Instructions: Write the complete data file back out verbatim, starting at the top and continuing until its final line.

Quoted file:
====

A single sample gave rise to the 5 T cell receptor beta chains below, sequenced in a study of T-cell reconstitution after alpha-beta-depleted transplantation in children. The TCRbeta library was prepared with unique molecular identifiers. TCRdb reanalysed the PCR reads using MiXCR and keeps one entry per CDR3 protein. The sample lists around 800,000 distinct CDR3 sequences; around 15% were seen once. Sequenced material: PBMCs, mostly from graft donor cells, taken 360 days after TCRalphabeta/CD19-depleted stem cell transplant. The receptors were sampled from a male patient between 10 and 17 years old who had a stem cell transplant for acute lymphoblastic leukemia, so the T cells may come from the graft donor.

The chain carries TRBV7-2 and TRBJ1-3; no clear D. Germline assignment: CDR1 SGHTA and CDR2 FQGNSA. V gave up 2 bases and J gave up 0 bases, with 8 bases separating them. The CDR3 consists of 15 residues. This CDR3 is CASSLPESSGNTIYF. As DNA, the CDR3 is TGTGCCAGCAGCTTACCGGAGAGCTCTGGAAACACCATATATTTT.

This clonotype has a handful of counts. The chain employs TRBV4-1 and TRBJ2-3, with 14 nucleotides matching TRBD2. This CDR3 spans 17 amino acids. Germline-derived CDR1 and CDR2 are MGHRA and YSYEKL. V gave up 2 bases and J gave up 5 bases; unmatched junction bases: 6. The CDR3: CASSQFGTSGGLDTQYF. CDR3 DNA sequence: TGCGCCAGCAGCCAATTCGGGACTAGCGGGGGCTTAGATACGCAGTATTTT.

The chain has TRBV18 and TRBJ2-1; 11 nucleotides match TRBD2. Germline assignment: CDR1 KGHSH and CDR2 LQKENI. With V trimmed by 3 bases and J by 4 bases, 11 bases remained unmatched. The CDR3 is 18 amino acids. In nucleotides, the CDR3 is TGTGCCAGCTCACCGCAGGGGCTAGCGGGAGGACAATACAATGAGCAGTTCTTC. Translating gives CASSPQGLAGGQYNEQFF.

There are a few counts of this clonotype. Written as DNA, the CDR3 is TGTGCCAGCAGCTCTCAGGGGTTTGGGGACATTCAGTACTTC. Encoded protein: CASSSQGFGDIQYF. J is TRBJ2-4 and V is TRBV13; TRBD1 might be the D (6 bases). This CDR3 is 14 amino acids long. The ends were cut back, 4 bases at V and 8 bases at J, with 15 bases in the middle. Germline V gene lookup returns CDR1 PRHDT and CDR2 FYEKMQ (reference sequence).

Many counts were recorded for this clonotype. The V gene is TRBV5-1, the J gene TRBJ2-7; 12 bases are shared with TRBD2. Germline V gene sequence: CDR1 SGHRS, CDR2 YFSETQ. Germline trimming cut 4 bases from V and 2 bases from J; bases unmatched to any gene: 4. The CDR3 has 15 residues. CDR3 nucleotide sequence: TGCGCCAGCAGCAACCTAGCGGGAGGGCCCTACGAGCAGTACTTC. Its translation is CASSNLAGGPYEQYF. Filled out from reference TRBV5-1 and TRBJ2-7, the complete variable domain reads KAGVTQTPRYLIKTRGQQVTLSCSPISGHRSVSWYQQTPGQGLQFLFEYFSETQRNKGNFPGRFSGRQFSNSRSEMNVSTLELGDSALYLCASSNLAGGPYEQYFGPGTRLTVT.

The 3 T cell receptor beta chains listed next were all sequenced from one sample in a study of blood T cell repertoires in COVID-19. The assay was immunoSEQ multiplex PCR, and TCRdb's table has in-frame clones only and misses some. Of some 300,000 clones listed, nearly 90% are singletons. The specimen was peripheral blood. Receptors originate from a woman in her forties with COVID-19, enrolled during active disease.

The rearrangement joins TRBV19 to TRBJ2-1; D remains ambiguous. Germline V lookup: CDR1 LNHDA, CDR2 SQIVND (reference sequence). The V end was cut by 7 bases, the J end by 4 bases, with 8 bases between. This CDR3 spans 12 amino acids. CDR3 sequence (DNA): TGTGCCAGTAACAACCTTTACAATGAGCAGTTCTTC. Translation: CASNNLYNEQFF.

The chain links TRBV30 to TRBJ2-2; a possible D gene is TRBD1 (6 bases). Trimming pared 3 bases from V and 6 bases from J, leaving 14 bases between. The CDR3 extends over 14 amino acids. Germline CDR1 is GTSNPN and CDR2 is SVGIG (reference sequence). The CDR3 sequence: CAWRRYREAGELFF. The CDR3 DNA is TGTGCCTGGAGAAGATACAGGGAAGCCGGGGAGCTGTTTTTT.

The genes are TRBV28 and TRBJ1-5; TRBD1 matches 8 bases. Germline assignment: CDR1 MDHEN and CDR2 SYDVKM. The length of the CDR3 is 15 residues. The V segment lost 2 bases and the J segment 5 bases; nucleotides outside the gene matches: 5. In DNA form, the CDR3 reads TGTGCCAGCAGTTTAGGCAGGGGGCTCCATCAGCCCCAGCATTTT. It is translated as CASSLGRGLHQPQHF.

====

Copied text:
A single sample gave rise to the 5 T cell receptor beta chains below, sequenced in a study of T-cell reconstitution after alpha-beta-depleted transplantation in children. The TCRbeta library was prepared with unique molecular identifiers. TCRdb reanalysed the PCR reads using MiXCR and keeps one entry per CDR3 protein. The sample lists around 800,000 distinct CDR3 sequences; around 15% were seen once. Sequenced material: PBMCs, mostly from graft donor cells, taken 360 days after TCRalphabeta/CD19-depleted stem cell transplant. The receptors were sampled from a male patient between 10 and 17 years old who had a stem cell transplant for acute lymphoblastic leukemia, so the T cells may come from the graft donor.

The chain carries TRBV7-2 and TRBJ1-3; no clear D. Germline assignment: CDR1 SGHTA and CDR2 FQGNSA. V gave up 2 bases and J gave up 0 bases, with 8 bases separating them. The CDR3 consists of 15 residues. This CDR3 is CASSLPESSGNTIYF. As DNA, the CDR3 is TGTGCCAGCAGCTTACCGGAGAGCTCTGGAAACACCATATATTTT.

This clonotype has a handful of counts. The chain employs TRBV4-1 and TRBJ2-3, with 14 nucleotides matching TRBD2. This CDR3 spans 17 amino acids. Germline-derived CDR1 and CDR2 are MGHRA and YSYEKL. V gave up 2 bases and J gave up 5 bases; unmatched junction bases: 6. The CDR3: CASSQFGTSGGLDTQYF. CDR3 DNA sequence: TGCGCCAGCAGCCAATTCGGGACTAGCGGGGGCTTAGATACGCAGTATTTT.

The chain has TRBV18 and TRBJ2-1; 11 nucleotides match TRBD2. Germline assignment: CDR1 KGHSH and CDR2 LQKENI. With V trimmed by 3 bases and J by 4 bases, 11 bases remained unmatched. The CDR3 is 18 amino acids. In nucleotides, the CDR3 is TGTGCCAGCTCACCGCAGGGGCTAGCGGGAGGACAATACAATGAGCAGTTCTTC. Translating gives CASSPQGLAGGQYNEQFF.

There are a few counts of this clonotype. Written as DNA, the CDR3 is TGTGCCAGCAGCTCTCAGGGGTTTGGGGACATTCAGTACTTC. Encoded protein: CASSSQGFGDIQYF. J is TRBJ2-4 and V is TRBV13; TRBD1 might be the D (6 bases). This CDR3 is 14 amino acids long. The ends were cut back, 4 bases at V and 8 bases at J, with 15 bases in the middle. Germline V gene lookup returns CDR1 PRHDT and CDR2 FYEKMQ (reference sequence).

Many counts were recorded for this clonotype. The V gene is TRBV5-1, the J gene TRBJ2-7; 12 bases are shared with TRBD2. Germline V gene sequence: CDR1 SGHRS, CDR2 YFSETQ. Germline trimming cut 4 bases from V and 2 bases from J; bases unmatched to any gene: 4. The CDR3 has 15 residues. CDR3 nucleotide sequence: TGCGCCAGCAGCAACCTAGCGGGAGGGCCCTACGAGCAGTACTTC. Its translation is CASSNLAGGPYEQYF. Filled out from reference TRBV5-1 and TRBJ2-7, the complete variable domain reads KAGVTQTPRYLIKTRGQQVTLSCSPISGHRSVSWYQQTPGQGLQFLFEYFSETQRNKGNFPGRFSGRQFSNSRSEMNVSTLELGDSALYLCASSNLAGGPYEQYFGPGTRLTVT.

The 3 T cell receptor beta chains listed next were all sequenced from one sample in a study of blood T cell repertoires in COVID-19. The assay was immunoSEQ multiplex PCR, and TCRdb's table has in-frame clones only and misses some. Of some 300,000 clones listed, nearly 90% are singletons. The specimen was peripheral blood. Receptors originate from a woman in her forties with COVID-19, enrolled during active disease.

The rearrangement joins TRBV19 to TRBJ2-1; D remains ambiguous. Germline V lookup: CDR1 LNHDA, CDR2 SQIVND (reference sequence). The V end was cut by 7 bases, the J end by 4 bases, with 8 bases between. This CDR3 spans 12 amino acids. CDR3 sequence (DNA): TGTGCCAGTAACAACCTTTACAATGAGCAGTTCTTC. Translation: CASNNLYNEQFF.

The chain links TRBV30 to TRBJ2-2; a possible D gene is TRBD1 (6 bases). Trimming pared 3 bases from V and 6 bases from J, leaving 14 bases between. The CDR3 extends over 14 amino acids. Germline CDR1 is GTSNPN and CDR2 is SVGIG (reference sequence). The CDR3 sequence: CAWRRYREAGELFF. The CDR3 DNA is TGTGCCTGGAGAAGATACAGGGAAGCCGGGGAGCTGTTTTTT.

The genes are TRBV28 and TRBJ1-5; TRBD1 matches 8 bases. Germline assignment: CDR1 MDHEN and CDR2 SYDVKM. The length of the CDR3 is 15 residues. The V segment lost 2 bases and the J segment 5 bases; nucleotides outside the gene matches: 5. In DNA form, the CDR3 reads TGTGCCAGCAGTTTAGGCAGGGGGCTCCATCAGCCCCAGCATTTT. It is translated as CASSLGRGLHQPQHF.